W3C Workshop: Identity in the Browser

21 March 2011 | Archive

The Web is now critical infrastructure and, as such, requires mechanisms that foster trust. For critical enterprise activity, effective government engagement, and sensitive social information accessed over the Web, a higher level of identity assurance, privacy protection, and security is required, and client-side technologies like browsers have an important role to play. There is a pressing need for trustworthy, widely-applicable digital identity management. W3C is therefore organizing a Workshop on Identity in the Browser, to take place 24-25 May 2011 in Mountain View, California, and hosted by the Mozilla Foundation. Participants will investigate strategies to facilitate the development and deployment of improved identity authentication and authorization technologies across the Web. Also included in the workshop will be explorations into the operational, policy, and legal issues that must be addressed by the solutions. Anyone may participate and there is no fee to participate. All participants are required to submit a position paper by 22 April; see additional participation requirements. To help with planning, brief "expressions of interest" are appreciated as rapidly as possible. Learn more about the Workshop on Identity in the Browser.

W3C Launches Provenance Working Group; Renews RDF Web Applications Working Group

31 March 2011 | Archive

W3C announced today a new Provenance Working Group, whose mission is to support the widespread publication and use of provenance information of Web documents, data, and resources. The Working Group will publish W3C Recommendations that define a language for exchanging provenance information among applications. See the Provenance Working Group Charter for more information.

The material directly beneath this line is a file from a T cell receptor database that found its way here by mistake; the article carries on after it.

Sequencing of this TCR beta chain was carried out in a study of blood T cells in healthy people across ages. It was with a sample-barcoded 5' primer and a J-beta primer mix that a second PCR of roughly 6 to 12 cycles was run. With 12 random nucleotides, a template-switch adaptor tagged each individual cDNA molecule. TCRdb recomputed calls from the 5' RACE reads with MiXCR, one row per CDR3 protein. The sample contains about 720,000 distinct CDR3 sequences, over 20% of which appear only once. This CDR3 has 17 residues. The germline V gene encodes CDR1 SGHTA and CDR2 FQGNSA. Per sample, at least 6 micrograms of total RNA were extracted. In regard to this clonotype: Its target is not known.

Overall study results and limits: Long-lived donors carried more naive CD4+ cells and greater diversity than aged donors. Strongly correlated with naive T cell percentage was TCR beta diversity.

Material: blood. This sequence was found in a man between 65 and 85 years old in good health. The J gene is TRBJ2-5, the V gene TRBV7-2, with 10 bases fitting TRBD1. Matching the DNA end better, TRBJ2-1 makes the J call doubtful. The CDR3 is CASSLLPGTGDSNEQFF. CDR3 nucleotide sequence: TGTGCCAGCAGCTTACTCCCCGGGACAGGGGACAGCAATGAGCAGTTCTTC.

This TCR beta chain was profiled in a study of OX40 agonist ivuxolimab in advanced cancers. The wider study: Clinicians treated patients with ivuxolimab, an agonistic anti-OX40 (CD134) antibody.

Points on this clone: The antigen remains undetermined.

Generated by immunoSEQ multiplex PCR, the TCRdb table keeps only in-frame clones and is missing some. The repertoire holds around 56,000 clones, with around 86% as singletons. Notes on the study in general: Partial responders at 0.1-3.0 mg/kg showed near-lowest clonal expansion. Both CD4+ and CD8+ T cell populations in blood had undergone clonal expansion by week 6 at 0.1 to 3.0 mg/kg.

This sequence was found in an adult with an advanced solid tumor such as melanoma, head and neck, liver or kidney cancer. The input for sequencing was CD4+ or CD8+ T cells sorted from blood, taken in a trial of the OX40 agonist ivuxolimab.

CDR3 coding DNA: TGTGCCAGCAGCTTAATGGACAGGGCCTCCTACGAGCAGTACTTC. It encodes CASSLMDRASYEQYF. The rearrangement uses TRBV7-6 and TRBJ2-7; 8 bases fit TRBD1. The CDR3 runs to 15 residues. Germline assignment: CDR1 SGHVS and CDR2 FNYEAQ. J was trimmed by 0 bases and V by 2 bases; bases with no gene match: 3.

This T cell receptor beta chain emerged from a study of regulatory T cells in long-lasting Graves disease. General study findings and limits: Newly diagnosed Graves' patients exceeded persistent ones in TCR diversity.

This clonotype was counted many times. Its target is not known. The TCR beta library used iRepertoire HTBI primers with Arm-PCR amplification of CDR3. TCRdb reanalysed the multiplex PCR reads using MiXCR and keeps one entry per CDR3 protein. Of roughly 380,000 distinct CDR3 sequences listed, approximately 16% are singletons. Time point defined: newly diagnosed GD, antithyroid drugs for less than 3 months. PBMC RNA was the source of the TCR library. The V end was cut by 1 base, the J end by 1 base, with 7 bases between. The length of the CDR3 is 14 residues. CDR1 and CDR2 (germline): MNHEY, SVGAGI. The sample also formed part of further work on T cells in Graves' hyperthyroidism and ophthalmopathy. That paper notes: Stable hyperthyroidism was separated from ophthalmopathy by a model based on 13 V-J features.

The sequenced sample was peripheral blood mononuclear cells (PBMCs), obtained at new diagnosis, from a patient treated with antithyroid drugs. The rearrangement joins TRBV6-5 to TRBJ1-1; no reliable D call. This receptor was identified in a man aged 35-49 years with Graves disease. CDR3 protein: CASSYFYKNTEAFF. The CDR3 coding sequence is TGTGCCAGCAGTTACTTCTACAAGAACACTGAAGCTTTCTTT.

W3C also renewed the RDF Web Applications Working Group, formerly the RDFa Working Group. The mission of the group is to support the developing use of RDF for embedding and handling structured data in Web documents in general. The Working Group will publish W3C Recommendations to extend and enhance the currently published RDFa 1.0 documents, including an API, as well as a general RDF API aimed at ECMAScript. The Working Group will also support the HTML Working Group in its work on incorporating RDFa in HTML5 and XHTML5 (as a followup on the the currently published Working Draft for RDFa 1.0 in HTML5). See the RDF Web Applications Working Group Charter for more information, and read more about the Semantic Web.

Last Call: RDFa Core 1.1, XHTML+RDFa 1.1

31 March 2011 | Archive

The RDFa Working Group has published Last Call Working Drafts of RDFa Core 1.1 and XHTML+RDFa 1.1. The current Web is primarily made up of an enormous number of documents that have been created using HTML. These documents contain significant amounts of structured data, which is largely unavailable to tools and applications. When publishers can express this data more completely, and when tools can read it, a new world of user functionality becomes available, letting users transfer structured data between applications and web sites, and allowing browsing applications to improve the user experience.